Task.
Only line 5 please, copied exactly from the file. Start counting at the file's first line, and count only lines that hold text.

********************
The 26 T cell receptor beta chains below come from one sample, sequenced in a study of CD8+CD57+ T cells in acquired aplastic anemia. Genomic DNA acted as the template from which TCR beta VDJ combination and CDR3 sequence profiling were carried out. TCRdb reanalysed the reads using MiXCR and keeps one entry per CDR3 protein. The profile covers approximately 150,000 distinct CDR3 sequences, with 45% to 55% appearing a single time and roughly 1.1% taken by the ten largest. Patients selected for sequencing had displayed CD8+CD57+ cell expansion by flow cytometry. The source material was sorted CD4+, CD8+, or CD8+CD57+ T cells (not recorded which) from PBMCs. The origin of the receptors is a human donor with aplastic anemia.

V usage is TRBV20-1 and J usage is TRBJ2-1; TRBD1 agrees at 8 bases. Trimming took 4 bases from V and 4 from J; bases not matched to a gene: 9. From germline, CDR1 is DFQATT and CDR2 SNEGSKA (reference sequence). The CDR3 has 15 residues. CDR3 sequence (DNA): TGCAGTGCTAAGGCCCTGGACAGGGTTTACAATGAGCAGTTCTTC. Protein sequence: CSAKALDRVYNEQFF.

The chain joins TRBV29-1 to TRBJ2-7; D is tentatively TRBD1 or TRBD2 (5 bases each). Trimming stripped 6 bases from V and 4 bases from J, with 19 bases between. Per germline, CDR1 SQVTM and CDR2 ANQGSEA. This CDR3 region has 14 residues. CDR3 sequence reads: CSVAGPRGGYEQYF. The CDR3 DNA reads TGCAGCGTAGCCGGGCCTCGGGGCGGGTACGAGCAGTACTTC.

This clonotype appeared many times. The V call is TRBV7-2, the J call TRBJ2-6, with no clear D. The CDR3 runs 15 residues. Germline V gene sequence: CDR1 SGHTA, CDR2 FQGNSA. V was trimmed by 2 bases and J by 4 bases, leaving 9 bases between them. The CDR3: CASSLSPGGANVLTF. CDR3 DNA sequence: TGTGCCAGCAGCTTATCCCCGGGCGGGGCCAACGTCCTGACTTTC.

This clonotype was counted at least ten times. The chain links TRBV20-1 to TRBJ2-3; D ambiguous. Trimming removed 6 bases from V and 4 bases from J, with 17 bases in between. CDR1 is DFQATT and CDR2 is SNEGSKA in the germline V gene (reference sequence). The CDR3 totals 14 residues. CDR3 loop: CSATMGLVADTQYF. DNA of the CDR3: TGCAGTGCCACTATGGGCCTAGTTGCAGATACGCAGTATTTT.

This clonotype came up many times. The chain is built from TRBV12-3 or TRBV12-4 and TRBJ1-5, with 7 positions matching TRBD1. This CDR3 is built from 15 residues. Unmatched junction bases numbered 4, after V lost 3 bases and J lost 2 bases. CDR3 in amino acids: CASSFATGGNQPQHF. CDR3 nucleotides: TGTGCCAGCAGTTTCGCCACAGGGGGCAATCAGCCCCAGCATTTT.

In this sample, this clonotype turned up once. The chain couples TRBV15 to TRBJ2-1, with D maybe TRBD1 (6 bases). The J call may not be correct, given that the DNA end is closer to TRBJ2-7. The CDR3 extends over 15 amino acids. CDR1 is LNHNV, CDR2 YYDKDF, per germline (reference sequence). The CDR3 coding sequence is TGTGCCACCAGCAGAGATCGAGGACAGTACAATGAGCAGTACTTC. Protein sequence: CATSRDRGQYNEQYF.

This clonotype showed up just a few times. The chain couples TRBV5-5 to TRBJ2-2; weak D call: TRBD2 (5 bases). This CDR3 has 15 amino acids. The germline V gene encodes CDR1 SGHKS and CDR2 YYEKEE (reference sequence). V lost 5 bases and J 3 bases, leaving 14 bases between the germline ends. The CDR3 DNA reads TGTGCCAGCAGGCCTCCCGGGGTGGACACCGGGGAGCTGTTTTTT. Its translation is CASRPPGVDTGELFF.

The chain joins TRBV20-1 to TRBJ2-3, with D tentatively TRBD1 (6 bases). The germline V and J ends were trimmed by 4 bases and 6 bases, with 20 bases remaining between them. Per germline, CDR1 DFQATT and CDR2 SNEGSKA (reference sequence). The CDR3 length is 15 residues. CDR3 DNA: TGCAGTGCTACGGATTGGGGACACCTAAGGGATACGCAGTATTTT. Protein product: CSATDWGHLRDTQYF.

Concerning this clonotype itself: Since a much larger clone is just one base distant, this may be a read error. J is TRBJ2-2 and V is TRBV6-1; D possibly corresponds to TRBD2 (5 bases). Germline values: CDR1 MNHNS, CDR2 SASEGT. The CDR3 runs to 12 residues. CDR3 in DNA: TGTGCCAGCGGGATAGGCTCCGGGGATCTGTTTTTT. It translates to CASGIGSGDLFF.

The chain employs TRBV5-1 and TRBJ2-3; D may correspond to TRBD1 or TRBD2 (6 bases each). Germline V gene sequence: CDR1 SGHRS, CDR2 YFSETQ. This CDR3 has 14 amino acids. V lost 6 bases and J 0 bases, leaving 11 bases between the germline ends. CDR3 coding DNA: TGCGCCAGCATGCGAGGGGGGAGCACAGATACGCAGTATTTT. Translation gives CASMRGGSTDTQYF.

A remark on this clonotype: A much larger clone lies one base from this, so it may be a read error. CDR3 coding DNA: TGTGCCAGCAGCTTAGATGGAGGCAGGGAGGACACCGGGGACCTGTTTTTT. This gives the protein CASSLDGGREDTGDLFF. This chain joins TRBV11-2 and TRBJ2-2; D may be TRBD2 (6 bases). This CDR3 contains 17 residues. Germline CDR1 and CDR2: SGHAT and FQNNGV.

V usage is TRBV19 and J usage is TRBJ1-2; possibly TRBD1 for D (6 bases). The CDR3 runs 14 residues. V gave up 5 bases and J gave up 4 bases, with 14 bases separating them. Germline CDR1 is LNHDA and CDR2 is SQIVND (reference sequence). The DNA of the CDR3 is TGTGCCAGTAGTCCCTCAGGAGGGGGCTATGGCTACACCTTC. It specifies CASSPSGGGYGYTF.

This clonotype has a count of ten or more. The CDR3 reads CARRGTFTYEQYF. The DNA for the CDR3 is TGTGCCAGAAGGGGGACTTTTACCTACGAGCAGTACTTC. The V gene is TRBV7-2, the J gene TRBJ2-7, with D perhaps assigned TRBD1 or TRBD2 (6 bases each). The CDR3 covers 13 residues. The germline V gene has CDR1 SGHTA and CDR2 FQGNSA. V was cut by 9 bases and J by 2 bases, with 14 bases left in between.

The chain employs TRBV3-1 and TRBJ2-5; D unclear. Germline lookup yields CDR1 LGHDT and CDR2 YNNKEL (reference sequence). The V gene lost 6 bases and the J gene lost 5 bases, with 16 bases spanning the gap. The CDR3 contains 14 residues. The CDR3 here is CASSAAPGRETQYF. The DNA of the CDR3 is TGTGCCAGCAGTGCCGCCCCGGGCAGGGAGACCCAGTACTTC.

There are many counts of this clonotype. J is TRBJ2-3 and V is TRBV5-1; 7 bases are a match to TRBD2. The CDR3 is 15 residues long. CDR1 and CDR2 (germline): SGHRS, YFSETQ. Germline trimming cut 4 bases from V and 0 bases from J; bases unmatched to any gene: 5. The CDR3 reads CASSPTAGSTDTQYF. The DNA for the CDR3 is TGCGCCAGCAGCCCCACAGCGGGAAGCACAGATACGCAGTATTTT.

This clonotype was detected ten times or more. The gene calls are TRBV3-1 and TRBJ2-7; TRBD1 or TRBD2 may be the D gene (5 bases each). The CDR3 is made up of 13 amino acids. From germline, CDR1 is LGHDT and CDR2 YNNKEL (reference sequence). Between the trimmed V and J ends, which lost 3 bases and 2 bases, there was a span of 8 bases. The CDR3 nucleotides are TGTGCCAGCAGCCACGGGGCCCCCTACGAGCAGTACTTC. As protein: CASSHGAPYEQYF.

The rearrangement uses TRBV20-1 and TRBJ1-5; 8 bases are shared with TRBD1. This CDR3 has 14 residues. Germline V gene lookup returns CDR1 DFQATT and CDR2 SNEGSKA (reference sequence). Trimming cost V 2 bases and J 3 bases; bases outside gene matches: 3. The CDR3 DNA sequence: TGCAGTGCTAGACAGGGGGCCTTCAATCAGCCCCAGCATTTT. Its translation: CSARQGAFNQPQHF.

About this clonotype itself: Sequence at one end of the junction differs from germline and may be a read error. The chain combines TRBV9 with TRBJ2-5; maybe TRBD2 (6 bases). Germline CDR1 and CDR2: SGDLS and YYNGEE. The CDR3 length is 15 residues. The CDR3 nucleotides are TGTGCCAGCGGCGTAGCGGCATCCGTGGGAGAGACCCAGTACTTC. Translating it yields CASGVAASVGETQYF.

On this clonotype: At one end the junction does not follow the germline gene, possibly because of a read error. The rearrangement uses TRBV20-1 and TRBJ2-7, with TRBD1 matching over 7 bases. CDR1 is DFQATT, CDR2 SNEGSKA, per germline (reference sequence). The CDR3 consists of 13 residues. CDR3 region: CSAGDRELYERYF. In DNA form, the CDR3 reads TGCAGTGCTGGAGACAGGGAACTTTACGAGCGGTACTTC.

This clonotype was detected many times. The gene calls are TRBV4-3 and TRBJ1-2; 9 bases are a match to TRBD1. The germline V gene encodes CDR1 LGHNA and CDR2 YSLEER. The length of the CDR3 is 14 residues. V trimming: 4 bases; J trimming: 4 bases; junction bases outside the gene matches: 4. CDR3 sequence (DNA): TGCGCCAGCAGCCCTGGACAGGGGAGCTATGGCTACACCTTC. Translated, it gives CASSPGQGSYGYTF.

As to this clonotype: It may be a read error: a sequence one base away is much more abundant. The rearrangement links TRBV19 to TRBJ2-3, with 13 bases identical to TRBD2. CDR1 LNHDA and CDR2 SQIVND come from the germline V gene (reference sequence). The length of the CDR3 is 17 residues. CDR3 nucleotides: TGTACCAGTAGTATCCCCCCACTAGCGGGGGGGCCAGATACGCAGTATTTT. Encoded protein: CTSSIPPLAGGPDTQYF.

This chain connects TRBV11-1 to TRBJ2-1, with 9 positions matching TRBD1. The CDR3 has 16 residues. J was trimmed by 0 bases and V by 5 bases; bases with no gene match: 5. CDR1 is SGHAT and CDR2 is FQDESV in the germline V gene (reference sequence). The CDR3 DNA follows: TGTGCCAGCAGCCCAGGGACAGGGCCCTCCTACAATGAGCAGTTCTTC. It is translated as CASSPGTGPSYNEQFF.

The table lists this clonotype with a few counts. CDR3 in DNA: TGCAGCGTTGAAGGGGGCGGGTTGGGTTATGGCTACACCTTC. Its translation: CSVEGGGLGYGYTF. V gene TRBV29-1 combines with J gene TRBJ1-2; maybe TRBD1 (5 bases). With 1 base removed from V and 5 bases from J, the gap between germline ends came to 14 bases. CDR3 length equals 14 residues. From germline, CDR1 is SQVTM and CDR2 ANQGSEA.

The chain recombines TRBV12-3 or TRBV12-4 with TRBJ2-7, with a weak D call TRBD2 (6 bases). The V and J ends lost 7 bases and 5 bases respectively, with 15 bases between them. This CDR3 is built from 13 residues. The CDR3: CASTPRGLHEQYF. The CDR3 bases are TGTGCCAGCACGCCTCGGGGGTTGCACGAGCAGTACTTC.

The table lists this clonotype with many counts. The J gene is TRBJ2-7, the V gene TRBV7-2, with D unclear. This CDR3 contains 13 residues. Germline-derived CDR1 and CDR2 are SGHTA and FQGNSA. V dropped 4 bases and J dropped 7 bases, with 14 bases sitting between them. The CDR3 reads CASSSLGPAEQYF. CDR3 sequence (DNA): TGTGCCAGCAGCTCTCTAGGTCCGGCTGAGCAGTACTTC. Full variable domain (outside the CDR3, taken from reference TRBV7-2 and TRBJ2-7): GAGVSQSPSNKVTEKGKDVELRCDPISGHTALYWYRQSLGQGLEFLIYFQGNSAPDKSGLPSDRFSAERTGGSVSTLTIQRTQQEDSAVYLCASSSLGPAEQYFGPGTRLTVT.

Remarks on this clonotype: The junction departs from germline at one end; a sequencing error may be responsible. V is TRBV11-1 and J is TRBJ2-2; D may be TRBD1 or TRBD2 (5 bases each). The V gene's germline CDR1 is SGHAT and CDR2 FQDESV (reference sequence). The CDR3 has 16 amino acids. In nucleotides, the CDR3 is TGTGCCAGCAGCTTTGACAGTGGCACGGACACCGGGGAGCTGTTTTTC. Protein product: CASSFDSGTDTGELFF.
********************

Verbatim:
This clonotype was counted at least ten times. The chain links TRBV20-1 to TRBJ2-3; D ambiguous. Trimming removed 6 bases from V and 4 bases from J, with 17 bases in between. CDR1 is DFQATT and CDR2 is SNEGSKA in the germline V gene (reference sequence). The CDR3 totals 14 residues. CDR3 loop: CSATMGLVADTQYF. DNA of the CDR3: TGCAGTGCCACTATGGGCCTAGTTGCAGATACGCAGTATTTT.